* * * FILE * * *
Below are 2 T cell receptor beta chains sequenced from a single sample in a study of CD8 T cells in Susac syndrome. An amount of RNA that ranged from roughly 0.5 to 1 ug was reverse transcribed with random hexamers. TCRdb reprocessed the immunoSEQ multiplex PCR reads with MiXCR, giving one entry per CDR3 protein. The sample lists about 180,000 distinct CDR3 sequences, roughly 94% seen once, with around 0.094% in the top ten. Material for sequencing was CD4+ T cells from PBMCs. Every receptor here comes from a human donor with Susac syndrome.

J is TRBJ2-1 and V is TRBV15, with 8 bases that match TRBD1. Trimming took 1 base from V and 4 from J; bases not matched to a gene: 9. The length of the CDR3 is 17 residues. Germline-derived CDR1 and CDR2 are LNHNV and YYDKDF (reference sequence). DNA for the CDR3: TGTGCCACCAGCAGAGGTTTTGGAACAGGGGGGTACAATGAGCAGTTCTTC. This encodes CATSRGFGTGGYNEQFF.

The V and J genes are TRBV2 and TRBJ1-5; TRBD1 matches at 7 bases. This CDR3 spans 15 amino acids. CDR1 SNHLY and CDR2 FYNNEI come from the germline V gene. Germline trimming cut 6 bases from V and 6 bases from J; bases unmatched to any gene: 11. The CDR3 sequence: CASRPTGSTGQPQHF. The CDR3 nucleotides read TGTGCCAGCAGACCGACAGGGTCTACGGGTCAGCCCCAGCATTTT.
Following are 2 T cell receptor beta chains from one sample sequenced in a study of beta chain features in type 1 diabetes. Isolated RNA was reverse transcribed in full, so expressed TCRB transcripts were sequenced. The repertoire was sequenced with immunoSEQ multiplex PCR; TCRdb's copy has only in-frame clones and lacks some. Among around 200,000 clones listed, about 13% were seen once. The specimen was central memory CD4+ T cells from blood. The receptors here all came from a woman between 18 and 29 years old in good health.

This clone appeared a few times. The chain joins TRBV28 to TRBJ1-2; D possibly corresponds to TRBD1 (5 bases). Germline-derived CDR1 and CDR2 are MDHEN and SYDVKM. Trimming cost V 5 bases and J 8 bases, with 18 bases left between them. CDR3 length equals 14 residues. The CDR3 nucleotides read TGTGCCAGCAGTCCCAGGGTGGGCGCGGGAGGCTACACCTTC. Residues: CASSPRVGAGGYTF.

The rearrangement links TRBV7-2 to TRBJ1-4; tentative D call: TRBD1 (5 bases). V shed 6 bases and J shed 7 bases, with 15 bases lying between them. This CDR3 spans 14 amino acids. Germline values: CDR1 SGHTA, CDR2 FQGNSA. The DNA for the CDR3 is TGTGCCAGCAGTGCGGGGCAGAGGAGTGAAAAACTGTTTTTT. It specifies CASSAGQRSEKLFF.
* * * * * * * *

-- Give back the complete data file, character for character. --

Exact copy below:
Below are 2 T cell receptor beta chains sequenced from a single sample in a study of CD8 T cells in Susac syndrome. An amount of RNA that ranged from roughly 0.5 to 1 ug was reverse transcribed with random hexamers. TCRdb reprocessed the immunoSEQ multiplex PCR reads with MiXCR, giving one entry per CDR3 protein. The sample lists about 180,000 distinct CDR3 sequences, roughly 94% seen once, with around 0.094% in the top ten. Material for sequencing was CD4+ T cells from PBMCs. Every receptor here comes from a human donor with Susac syndrome.

J is TRBJ2-1 and V is TRBV15, with 8 bases that match TRBD1. Trimming took 1 base from V and 4 from J; bases not matched to a gene: 9. The length of the CDR3 is 17 residues. Germline-derived CDR1 and CDR2 are LNHNV and YYDKDF (reference sequence). DNA for the CDR3: TGTGCCACCAGCAGAGGTTTTGGAACAGGGGGGTACAATGAGCAGTTCTTC. This encodes CATSRGFGTGGYNEQFF.

The V and J genes are TRBV2 and TRBJ1-5; TRBD1 matches at 7 bases. This CDR3 spans 15 amino acids. CDR1 SNHLY and CDR2 FYNNEI come from the germline V gene. Germline trimming cut 6 bases from V and 6 bases from J; bases unmatched to any gene: 11. The CDR3 sequence: CASRPTGSTGQPQHF. The CDR3 nucleotides read TGTGCCAGCAGACCGACAGGGTCTACGGGTCAGCCCCAGCATTTT.
Following are 2 T cell receptor beta chains from one sample sequenced in a study of beta chain features in type 1 diabetes. Isolated RNA was reverse transcribed in full, so expressed TCRB transcripts were sequenced. The repertoire was sequenced with immunoSEQ multiplex PCR; TCRdb's copy has only in-frame clones and lacks some. Among around 200,000 clones listed, about 13% were seen once. The specimen was central memory CD4+ T cells from blood. The receptors here all came from a woman between 18 and 29 years old in good health.

This clone appeared a few times. The chain joins TRBV28 to TRBJ1-2; D possibly corresponds to TRBD1 (5 bases). Germline-derived CDR1 and CDR2 are MDHEN and SYDVKM. Trimming cost V 5 bases and J 8 bases, with 18 bases left between them. CDR3 length equals 14 residues. The CDR3 nucleotides read TGTGCCAGCAGTCCCAGGGTGGGCGCGGGAGGCTACACCTTC. Residues: CASSPRVGAGGYTF.

The rearrangement links TRBV7-2 to TRBJ1-4; tentative D call: TRBD1 (5 bases). V shed 6 bases and J shed 7 bases, with 15 bases lying between them. This CDR3 spans 14 amino acids. Germline values: CDR1 SGHTA, CDR2 FQGNSA. The DNA for the CDR3 is TGTGCCAGCAGTGCGGGGCAGAGGAGTGAAAAACTGTTTTTT. It specifies CASSAGQRSEKLFF.